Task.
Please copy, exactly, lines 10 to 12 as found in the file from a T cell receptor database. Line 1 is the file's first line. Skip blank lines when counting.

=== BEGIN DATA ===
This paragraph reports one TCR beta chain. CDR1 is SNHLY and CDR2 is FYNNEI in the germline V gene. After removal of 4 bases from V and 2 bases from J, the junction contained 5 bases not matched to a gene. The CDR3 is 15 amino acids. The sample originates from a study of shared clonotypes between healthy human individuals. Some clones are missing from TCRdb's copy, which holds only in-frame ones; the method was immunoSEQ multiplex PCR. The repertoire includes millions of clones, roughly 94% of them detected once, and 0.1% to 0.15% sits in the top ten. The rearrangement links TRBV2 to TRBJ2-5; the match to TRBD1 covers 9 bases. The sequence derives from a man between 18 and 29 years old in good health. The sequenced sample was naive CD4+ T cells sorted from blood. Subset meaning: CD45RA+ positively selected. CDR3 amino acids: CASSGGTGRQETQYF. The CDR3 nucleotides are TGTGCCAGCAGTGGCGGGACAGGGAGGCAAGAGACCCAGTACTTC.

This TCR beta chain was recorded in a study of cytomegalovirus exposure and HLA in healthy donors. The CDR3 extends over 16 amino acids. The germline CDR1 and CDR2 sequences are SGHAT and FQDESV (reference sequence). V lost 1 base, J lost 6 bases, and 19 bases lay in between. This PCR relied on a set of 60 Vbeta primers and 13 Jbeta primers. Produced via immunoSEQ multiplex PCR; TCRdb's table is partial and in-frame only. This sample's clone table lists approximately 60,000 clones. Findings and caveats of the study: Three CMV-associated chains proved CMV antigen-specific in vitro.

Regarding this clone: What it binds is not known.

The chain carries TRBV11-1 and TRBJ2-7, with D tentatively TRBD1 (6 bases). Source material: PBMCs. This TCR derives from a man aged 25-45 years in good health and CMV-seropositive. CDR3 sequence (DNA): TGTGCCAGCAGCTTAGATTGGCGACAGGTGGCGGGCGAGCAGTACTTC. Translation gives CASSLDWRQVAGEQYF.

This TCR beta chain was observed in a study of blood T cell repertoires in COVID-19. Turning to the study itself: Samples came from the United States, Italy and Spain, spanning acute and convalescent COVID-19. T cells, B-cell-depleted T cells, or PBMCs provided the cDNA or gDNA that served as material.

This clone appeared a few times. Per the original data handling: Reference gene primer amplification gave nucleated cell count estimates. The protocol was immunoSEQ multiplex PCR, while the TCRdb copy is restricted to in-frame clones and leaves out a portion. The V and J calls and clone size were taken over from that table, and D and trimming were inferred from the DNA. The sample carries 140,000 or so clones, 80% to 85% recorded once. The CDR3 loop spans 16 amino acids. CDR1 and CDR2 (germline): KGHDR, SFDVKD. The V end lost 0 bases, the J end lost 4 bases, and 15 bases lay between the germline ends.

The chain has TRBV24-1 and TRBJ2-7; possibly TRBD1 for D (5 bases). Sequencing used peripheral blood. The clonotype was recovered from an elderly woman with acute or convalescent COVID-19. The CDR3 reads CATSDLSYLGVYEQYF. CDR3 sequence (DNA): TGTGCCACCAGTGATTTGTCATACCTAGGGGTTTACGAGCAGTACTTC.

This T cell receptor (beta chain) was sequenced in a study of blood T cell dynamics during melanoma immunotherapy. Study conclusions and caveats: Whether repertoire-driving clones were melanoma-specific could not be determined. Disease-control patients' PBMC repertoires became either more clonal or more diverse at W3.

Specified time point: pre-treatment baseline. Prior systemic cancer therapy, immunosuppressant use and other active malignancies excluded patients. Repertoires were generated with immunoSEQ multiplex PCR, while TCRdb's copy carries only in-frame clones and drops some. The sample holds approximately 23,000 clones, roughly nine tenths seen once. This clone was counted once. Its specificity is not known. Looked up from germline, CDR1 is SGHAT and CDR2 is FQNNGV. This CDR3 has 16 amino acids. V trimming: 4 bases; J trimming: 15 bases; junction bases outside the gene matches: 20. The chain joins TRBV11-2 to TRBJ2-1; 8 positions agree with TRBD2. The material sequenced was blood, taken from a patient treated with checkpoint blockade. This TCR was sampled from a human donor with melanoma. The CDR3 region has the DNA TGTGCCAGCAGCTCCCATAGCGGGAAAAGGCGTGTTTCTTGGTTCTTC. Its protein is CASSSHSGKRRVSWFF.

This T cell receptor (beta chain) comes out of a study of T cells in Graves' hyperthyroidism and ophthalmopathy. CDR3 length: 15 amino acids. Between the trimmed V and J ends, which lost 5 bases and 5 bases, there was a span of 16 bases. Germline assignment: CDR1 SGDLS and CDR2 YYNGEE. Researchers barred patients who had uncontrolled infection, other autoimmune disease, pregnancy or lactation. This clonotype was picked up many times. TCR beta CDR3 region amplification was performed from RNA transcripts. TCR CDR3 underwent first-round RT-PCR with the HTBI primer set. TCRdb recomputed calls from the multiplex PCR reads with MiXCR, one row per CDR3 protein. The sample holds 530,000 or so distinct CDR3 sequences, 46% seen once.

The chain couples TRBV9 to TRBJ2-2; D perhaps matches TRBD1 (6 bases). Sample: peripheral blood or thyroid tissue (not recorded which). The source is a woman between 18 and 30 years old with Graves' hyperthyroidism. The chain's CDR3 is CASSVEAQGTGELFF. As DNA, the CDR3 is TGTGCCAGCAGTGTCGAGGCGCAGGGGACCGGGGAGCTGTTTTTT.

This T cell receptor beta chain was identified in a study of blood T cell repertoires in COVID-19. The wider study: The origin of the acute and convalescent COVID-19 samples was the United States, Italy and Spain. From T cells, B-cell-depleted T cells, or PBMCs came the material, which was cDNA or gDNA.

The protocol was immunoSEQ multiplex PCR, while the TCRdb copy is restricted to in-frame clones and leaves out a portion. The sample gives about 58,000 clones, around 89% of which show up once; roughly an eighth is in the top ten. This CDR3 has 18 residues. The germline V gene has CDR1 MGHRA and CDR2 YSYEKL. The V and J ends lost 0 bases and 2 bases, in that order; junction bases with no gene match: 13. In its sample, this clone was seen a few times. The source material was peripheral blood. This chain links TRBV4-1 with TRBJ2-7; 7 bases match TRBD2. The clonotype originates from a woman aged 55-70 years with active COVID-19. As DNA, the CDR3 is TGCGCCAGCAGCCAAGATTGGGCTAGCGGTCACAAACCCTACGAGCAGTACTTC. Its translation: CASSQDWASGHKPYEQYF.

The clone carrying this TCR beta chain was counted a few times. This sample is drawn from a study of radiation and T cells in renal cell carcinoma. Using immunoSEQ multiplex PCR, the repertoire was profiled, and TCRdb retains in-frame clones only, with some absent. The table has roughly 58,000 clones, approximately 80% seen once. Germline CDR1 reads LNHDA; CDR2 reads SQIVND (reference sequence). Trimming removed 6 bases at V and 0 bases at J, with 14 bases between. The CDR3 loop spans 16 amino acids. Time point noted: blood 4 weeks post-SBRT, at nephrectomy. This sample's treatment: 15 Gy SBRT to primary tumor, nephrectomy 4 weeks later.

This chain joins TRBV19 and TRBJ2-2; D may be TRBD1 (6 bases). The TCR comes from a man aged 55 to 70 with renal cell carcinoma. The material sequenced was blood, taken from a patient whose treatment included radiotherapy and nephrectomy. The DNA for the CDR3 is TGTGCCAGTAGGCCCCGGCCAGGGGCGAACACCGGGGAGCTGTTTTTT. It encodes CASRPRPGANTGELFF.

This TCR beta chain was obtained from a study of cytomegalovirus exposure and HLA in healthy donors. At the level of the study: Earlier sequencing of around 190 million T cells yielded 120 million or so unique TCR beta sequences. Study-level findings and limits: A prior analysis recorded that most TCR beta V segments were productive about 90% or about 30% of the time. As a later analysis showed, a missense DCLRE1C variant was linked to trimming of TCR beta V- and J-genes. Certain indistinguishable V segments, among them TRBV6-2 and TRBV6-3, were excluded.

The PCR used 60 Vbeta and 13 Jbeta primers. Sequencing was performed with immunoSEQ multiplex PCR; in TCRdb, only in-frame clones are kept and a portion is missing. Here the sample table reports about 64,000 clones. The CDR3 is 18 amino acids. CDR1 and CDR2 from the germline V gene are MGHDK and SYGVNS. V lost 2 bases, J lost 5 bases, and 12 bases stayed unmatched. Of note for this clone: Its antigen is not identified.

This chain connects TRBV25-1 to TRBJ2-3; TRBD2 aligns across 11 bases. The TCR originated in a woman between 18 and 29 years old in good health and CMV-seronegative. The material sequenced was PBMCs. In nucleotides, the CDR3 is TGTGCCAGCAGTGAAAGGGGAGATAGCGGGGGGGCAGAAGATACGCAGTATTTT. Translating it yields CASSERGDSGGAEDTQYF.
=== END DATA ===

This T cell receptor (beta chain) comes out of a study of T cells in Graves' hyperthyroidism and ophthalmopathy. CDR3 length: 15 amino acids. Between the trimmed V and J ends, which lost 5 bases and 5 bases, there was a span of 16 bases. Germline assignment: CDR1 SGDLS and CDR2 YYNGEE. Researchers barred patients who had uncontrolled infection, other autoimmune disease, pregnancy or lactation. This clonotype was picked up many times. TCR beta CDR3 region amplification was performed from RNA transcripts. TCR CDR3 underwent first-round RT-PCR with the HTBI primer set. TCRdb recomputed calls from the multiplex PCR reads with MiXCR, one row per CDR3 protein. The sample holds 530,000 or so distinct CDR3 sequences, 46% seen once.

The chain couples TRBV9 to TRBJ2-2; D perhaps matches TRBD1 (6 bases). Sample: peripheral blood or thyroid tissue (not recorded which). The source is a woman between 18 and 30 years old with Graves' hyperthyroidism. The chain's CDR3 is CASSVEAQGTGELFF. As DNA, the CDR3 is TGTGCCAGCAGTGTCGAGGCGCAGGGGACCGGGGAGCTGTTTTTT.

This T cell receptor beta chain was identified in a study of blood T cell repertoires in COVID-19. The wider study: The origin of the acute and convalescent COVID-19 samples was the United States, Italy and Spain. From T cells, B-cell-depleted T cells, or PBMCs came the material, which was cDNA or gDNA.